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The Dish’s Weekly News Wrap Up
In January 2012, Madeleine, 2, became the first child to undergo an experimental hearing loss treatment through an FDA-approved trial at Memorial Hermann-Texas Medical Center that infused stem cells from her own banked cord blood into her damaged inner ear.
If you like this story, please see our blog titled “Optimizing Media for Clinical Manufacturing of Stem Cells for Therapeutic Use”
A gene that causes the rare, early-onset form of Alzheimer’s disease can also carry a mutation that produces the opposite effect, staving off the devastating illness, scientists announced on Wednesday.
If you like this story, please see our blog titled “Is Personalized Medicine the Future? How Genetic Sequencing is Enabling New Treatments”
At an ill-fated press conference in 1984, U.S. Health and Human Services Secretary Margaret Heckler boldly predicted an effective AIDS vaccine would be available within just two years.
If you like this story, please see our blog titled “Improving Media to Increase Virus Yield in Vaccine Production”
After several years of slowing growth, the global medicines market is poised to rebound from an expected low of 3%-4% growth in 2012 to 5%-7% in 2016, according to the IMS Institute for Healthcare Informatics.
If you like this story, please see our blog titled “Strategies for Enhancing Media to Improve Antibody Production in CHO Cells”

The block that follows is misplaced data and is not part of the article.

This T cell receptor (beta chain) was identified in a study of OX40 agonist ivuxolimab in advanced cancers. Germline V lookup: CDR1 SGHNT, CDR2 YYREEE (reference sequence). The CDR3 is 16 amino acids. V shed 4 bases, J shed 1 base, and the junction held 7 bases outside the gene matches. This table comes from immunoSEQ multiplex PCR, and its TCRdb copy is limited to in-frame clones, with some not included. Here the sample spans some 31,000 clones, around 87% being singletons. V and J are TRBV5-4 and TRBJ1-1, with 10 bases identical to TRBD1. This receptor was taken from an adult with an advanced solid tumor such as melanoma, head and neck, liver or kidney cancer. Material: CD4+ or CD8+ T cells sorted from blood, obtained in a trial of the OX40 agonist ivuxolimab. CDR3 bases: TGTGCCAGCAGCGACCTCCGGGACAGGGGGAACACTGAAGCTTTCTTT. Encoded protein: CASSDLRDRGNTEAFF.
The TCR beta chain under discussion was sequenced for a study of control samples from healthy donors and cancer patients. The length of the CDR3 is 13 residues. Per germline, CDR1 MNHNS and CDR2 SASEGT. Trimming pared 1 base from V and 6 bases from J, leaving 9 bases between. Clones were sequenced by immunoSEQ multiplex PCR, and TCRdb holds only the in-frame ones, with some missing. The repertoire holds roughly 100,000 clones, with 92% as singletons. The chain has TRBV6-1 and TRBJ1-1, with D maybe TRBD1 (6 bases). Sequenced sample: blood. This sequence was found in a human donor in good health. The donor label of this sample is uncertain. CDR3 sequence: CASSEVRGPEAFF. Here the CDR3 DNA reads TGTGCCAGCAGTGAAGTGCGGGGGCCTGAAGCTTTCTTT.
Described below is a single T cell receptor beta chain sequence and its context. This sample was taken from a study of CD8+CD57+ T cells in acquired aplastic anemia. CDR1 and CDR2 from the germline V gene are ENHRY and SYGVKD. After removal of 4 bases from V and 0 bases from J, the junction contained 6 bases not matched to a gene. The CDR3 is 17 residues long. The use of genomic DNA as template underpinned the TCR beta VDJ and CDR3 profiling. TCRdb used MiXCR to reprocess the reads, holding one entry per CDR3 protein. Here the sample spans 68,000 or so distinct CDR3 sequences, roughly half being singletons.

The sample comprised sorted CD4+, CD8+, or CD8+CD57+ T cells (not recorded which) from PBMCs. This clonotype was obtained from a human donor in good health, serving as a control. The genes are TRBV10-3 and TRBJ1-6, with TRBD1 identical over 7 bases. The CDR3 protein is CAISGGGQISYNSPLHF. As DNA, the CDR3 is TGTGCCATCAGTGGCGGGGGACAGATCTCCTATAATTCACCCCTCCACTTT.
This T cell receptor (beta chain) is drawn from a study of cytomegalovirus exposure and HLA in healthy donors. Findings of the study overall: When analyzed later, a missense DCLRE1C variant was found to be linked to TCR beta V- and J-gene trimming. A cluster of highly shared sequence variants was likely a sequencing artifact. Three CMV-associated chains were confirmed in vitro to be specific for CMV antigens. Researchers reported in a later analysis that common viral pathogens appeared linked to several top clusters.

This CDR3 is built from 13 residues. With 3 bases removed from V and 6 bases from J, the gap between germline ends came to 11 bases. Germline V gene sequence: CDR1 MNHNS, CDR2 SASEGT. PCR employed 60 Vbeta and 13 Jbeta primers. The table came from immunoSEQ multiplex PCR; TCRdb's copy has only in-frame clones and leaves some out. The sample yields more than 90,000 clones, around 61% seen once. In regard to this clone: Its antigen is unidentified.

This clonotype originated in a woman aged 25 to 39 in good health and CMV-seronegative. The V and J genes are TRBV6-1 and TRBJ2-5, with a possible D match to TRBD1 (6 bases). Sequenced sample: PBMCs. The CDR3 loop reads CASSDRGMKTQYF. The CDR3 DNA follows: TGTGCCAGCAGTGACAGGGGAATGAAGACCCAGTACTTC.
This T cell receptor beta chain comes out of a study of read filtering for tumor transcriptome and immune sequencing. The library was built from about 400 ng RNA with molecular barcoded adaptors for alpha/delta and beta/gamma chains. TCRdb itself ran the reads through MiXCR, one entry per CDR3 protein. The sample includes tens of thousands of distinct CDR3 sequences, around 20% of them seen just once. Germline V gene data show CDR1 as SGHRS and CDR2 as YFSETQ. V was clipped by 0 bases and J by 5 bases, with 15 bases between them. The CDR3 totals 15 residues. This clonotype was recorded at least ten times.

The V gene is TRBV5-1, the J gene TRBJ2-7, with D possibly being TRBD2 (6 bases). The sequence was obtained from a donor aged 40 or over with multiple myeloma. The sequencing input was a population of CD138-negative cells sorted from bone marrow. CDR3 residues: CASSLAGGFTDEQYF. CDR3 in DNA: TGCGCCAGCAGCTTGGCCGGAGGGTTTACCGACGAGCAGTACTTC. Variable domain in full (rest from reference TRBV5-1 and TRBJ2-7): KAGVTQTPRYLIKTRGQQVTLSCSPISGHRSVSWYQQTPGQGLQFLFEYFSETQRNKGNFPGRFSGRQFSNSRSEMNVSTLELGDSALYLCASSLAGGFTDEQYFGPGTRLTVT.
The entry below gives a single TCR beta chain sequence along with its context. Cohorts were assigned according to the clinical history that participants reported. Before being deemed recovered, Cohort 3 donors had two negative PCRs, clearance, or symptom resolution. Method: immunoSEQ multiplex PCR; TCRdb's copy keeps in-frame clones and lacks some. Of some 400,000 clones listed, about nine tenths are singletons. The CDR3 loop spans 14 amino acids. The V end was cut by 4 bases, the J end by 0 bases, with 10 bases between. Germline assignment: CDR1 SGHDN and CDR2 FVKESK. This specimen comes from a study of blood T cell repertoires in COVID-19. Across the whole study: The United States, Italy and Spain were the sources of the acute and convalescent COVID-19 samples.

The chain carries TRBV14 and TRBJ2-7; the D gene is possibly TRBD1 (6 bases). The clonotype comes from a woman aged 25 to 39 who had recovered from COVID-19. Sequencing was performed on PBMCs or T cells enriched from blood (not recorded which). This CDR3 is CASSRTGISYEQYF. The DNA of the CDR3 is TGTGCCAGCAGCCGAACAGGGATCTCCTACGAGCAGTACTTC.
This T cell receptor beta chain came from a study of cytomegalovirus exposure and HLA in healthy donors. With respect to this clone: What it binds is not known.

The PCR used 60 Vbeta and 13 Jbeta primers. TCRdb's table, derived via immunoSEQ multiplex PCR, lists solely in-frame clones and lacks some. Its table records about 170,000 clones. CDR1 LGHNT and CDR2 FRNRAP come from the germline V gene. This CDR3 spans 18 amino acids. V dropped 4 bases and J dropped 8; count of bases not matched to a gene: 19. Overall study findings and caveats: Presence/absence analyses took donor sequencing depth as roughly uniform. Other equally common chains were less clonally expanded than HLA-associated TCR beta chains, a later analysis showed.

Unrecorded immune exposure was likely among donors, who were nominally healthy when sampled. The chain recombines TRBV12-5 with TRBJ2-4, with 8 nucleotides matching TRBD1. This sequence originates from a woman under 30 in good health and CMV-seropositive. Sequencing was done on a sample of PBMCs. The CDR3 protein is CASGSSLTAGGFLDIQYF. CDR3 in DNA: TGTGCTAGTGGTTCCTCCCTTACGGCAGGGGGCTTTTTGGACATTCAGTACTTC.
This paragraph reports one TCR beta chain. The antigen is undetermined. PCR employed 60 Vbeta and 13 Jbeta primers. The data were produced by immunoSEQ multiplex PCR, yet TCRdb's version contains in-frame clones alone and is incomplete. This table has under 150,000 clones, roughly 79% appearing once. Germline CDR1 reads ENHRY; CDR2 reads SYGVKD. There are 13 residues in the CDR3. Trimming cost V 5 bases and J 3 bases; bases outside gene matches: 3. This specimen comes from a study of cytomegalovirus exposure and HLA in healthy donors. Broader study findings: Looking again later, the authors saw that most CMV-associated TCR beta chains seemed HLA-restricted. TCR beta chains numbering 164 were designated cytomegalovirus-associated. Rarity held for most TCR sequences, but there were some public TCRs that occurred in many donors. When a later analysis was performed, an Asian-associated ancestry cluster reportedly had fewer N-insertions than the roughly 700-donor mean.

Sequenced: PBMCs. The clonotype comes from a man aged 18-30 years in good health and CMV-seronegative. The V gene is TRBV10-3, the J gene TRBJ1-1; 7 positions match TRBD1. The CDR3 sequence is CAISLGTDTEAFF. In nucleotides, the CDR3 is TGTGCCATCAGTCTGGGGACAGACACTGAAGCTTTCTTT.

A world-renowned Australian stem cell expert working on a cure for HIV says their research is about to progress to human trials. He said if the trials were successful further research would be needed to modify the technology so it could be affordably used where it is needed most, in Africa.
If you like this story, please see our blog titled “Culture and Expansion of Stem Cells in Stirred Suspension Bioreactors Could Provide Key in Large Scale Manufacturing”
For more than 20 years, doctors have been using cells from blood that remains in the placenta and umbilical cord after childbirth to treat a variety of illnesses, from cancer and immune disorders to blood and metabolic diseases. Now, scientists at the Salk Institute for Biological Studies have found a new way—using a single protein, known as a transcription factor—to convert cord blood (CB) cells into neuron-like cells that may prove valuable for the treatment of a wide range of neurological conditions, including stroke, traumatic brain injury and spinal cord injury.
If you like this story, please see our stem cell blog titled “The Arduous Path to the Clinic – Plan Early to Avoid Late Attrition”